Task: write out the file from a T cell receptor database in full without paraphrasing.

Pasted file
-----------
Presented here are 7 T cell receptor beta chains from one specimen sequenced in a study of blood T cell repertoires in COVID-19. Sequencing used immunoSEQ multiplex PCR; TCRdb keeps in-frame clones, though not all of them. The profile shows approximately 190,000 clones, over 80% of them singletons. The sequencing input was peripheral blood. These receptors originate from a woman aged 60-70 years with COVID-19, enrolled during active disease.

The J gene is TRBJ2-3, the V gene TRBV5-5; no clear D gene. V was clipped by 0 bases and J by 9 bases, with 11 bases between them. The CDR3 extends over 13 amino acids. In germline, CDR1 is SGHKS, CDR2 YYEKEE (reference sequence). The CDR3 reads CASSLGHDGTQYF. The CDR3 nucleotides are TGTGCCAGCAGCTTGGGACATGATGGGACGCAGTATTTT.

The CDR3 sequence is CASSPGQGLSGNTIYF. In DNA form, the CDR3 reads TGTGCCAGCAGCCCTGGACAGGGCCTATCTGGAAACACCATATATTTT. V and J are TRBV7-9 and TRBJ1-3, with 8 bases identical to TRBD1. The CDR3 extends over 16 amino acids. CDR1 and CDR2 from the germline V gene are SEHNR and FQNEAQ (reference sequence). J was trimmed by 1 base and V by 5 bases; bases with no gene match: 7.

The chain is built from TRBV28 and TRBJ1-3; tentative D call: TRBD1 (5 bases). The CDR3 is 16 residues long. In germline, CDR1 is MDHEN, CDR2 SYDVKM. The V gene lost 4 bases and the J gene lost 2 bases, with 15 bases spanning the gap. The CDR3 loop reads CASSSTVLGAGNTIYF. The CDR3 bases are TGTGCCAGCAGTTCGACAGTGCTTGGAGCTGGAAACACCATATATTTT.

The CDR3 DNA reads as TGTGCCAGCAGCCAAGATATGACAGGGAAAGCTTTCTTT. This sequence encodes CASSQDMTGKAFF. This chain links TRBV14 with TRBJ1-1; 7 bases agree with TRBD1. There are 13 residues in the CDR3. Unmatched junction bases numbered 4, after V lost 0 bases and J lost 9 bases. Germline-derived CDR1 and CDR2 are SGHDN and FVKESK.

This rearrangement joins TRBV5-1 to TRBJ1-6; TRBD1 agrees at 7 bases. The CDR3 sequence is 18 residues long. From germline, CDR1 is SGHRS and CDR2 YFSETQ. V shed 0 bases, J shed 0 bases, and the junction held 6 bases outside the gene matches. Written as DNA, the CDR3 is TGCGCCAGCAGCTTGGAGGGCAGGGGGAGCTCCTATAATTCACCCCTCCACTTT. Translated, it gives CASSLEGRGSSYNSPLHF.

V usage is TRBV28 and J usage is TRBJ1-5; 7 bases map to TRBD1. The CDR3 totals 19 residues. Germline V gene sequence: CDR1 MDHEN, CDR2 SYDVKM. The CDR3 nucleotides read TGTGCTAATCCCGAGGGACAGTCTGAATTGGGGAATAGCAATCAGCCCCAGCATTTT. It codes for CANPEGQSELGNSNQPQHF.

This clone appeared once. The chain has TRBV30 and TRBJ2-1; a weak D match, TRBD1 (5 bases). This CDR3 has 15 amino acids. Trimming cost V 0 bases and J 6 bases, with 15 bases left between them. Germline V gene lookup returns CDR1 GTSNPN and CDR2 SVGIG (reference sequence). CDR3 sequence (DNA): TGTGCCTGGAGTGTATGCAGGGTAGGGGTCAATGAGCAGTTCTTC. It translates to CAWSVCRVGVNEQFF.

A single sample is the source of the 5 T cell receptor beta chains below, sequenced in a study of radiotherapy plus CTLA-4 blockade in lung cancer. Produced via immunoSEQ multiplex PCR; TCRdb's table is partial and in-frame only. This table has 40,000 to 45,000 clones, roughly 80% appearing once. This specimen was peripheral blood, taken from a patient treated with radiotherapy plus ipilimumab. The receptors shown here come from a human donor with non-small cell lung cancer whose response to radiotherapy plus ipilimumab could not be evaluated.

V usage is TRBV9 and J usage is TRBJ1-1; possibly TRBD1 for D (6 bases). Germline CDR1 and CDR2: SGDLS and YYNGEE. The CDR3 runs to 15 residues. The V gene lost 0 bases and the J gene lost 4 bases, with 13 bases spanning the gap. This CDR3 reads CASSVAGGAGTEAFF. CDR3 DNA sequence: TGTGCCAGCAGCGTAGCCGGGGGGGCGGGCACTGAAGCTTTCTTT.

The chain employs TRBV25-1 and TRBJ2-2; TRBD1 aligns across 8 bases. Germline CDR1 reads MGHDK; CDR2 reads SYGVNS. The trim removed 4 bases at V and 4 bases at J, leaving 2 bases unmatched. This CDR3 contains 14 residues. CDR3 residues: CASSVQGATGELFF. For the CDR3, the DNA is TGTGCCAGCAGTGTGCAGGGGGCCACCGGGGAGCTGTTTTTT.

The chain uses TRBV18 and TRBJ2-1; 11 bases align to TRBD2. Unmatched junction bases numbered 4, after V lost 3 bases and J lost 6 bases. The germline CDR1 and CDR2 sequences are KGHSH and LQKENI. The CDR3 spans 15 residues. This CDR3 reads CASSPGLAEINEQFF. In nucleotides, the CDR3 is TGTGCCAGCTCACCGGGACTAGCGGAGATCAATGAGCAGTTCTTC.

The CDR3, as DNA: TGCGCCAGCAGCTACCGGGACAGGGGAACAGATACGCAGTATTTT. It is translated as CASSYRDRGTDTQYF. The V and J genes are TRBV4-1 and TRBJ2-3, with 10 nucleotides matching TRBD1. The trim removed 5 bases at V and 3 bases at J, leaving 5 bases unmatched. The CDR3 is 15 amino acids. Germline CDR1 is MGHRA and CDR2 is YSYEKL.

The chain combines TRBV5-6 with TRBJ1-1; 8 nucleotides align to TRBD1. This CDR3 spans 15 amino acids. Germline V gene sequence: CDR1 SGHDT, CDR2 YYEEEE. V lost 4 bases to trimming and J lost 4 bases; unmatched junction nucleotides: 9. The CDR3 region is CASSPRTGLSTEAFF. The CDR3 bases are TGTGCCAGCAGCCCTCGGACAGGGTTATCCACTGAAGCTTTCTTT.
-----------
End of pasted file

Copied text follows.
Presented here are 7 T cell receptor beta chains from one specimen sequenced in a study of blood T cell repertoires in COVID-19. Sequencing used immunoSEQ multiplex PCR; TCRdb keeps in-frame clones, though not all of them. The profile shows approximately 190,000 clones, over 80% of them singletons. The sequencing input was peripheral blood. These receptors originate from a woman aged 60-70 years with COVID-19, enrolled during active disease.

The J gene is TRBJ2-3, the V gene TRBV5-5; no clear D gene. V was clipped by 0 bases and J by 9 bases, with 11 bases between them. The CDR3 extends over 13 amino acids. In germline, CDR1 is SGHKS, CDR2 YYEKEE (reference sequence). The CDR3 reads CASSLGHDGTQYF. The CDR3 nucleotides are TGTGCCAGCAGCTTGGGACATGATGGGACGCAGTATTTT.

The CDR3 sequence is CASSPGQGLSGNTIYF. In DNA form, the CDR3 reads TGTGCCAGCAGCCCTGGACAGGGCCTATCTGGAAACACCATATATTTT. V and J are TRBV7-9 and TRBJ1-3, with 8 bases identical to TRBD1. The CDR3 extends over 16 amino acids. CDR1 and CDR2 from the germline V gene are SEHNR and FQNEAQ (reference sequence). J was trimmed by 1 base and V by 5 bases; bases with no gene match: 7.

The chain is built from TRBV28 and TRBJ1-3; tentative D call: TRBD1 (5 bases). The CDR3 is 16 residues long. In germline, CDR1 is MDHEN, CDR2 SYDVKM. The V gene lost 4 bases and the J gene lost 2 bases, with 15 bases spanning the gap. The CDR3 loop reads CASSSTVLGAGNTIYF. The CDR3 bases are TGTGCCAGCAGTTCGACAGTGCTTGGAGCTGGAAACACCATATATTTT.

The CDR3 DNA reads as TGTGCCAGCAGCCAAGATATGACAGGGAAAGCTTTCTTT. This sequence encodes CASSQDMTGKAFF. This chain links TRBV14 with TRBJ1-1; 7 bases agree with TRBD1. There are 13 residues in the CDR3. Unmatched junction bases numbered 4, after V lost 0 bases and J lost 9 bases. Germline-derived CDR1 and CDR2 are SGHDN and FVKESK.

This rearrangement joins TRBV5-1 to TRBJ1-6; TRBD1 agrees at 7 bases. The CDR3 sequence is 18 residues long. From germline, CDR1 is SGHRS and CDR2 YFSETQ. V shed 0 bases, J shed 0 bases, and the junction held 6 bases outside the gene matches. Written as DNA, the CDR3 is TGCGCCAGCAGCTTGGAGGGCAGGGGGAGCTCCTATAATTCACCCCTCCACTTT. Translated, it gives CASSLEGRGSSYNSPLHF.

V usage is TRBV28 and J usage is TRBJ1-5; 7 bases map to TRBD1. The CDR3 totals 19 residues. Germline V gene sequence: CDR1 MDHEN, CDR2 SYDVKM. The CDR3 nucleotides read TGTGCTAATCCCGAGGGACAGTCTGAATTGGGGAATAGCAATCAGCCCCAGCATTTT. It codes for CANPEGQSELGNSNQPQHF.

This clone appeared once. The chain has TRBV30 and TRBJ2-1; a weak D match, TRBD1 (5 bases). This CDR3 has 15 amino acids. Trimming cost V 0 bases and J 6 bases, with 15 bases left between them. Germline V gene lookup returns CDR1 GTSNPN and CDR2 SVGIG (reference sequence). CDR3 sequence (DNA): TGTGCCTGGAGTGTATGCAGGGTAGGGGTCAATGAGCAGTTCTTC. It translates to CAWSVCRVGVNEQFF.

A single sample is the source of the 5 T cell receptor beta chains below, sequenced in a study of radiotherapy plus CTLA-4 blockade in lung cancer. Produced via immunoSEQ multiplex PCR; TCRdb's table is partial and in-frame only. This table has 40,000 to 45,000 clones, roughly 80% appearing once. This specimen was peripheral blood, taken from a patient treated with radiotherapy plus ipilimumab. The receptors shown here come from a human donor with non-small cell lung cancer whose response to radiotherapy plus ipilimumab could not be evaluated.

V usage is TRBV9 and J usage is TRBJ1-1; possibly TRBD1 for D (6 bases). Germline CDR1 and CDR2: SGDLS and YYNGEE. The CDR3 runs to 15 residues. The V gene lost 0 bases and the J gene lost 4 bases, with 13 bases spanning the gap. This CDR3 reads CASSVAGGAGTEAFF. CDR3 DNA sequence: TGTGCCAGCAGCGTAGCCGGGGGGGCGGGCACTGAAGCTTTCTTT.

The chain employs TRBV25-1 and TRBJ2-2; TRBD1 aligns across 8 bases. Germline CDR1 reads MGHDK; CDR2 reads SYGVNS. The trim removed 4 bases at V and 4 bases at J, leaving 2 bases unmatched. This CDR3 contains 14 residues. CDR3 residues: CASSVQGATGELFF. For the CDR3, the DNA is TGTGCCAGCAGTGTGCAGGGGGCCACCGGGGAGCTGTTTTTT.

The chain uses TRBV18 and TRBJ2-1; 11 bases align to TRBD2. Unmatched junction bases numbered 4, after V lost 3 bases and J lost 6 bases. The germline CDR1 and CDR2 sequences are KGHSH and LQKENI. The CDR3 spans 15 residues. This CDR3 reads CASSPGLAEINEQFF. In nucleotides, the CDR3 is TGTGCCAGCTCACCGGGACTAGCGGAGATCAATGAGCAGTTCTTC.

The CDR3, as DNA: TGCGCCAGCAGCTACCGGGACAGGGGAACAGATACGCAGTATTTT. It is translated as CASSYRDRGTDTQYF. The V and J genes are TRBV4-1 and TRBJ2-3, with 10 nucleotides matching TRBD1. The trim removed 5 bases at V and 3 bases at J, leaving 5 bases unmatched. The CDR3 is 15 amino acids. Germline CDR1 is MGHRA and CDR2 is YSYEKL.

The chain combines TRBV5-6 with TRBJ1-1; 8 nucleotides align to TRBD1. This CDR3 spans 15 amino acids. Germline V gene sequence: CDR1 SGHDT, CDR2 YYEEEE. V lost 4 bases to trimming and J lost 4 bases; unmatched junction nucleotides: 9. The CDR3 region is CASSPRTGLSTEAFF. The CDR3 bases are TGTGCCAGCAGCCCTCGGACAGGGTTATCCACTGAAGCTTTCTTT.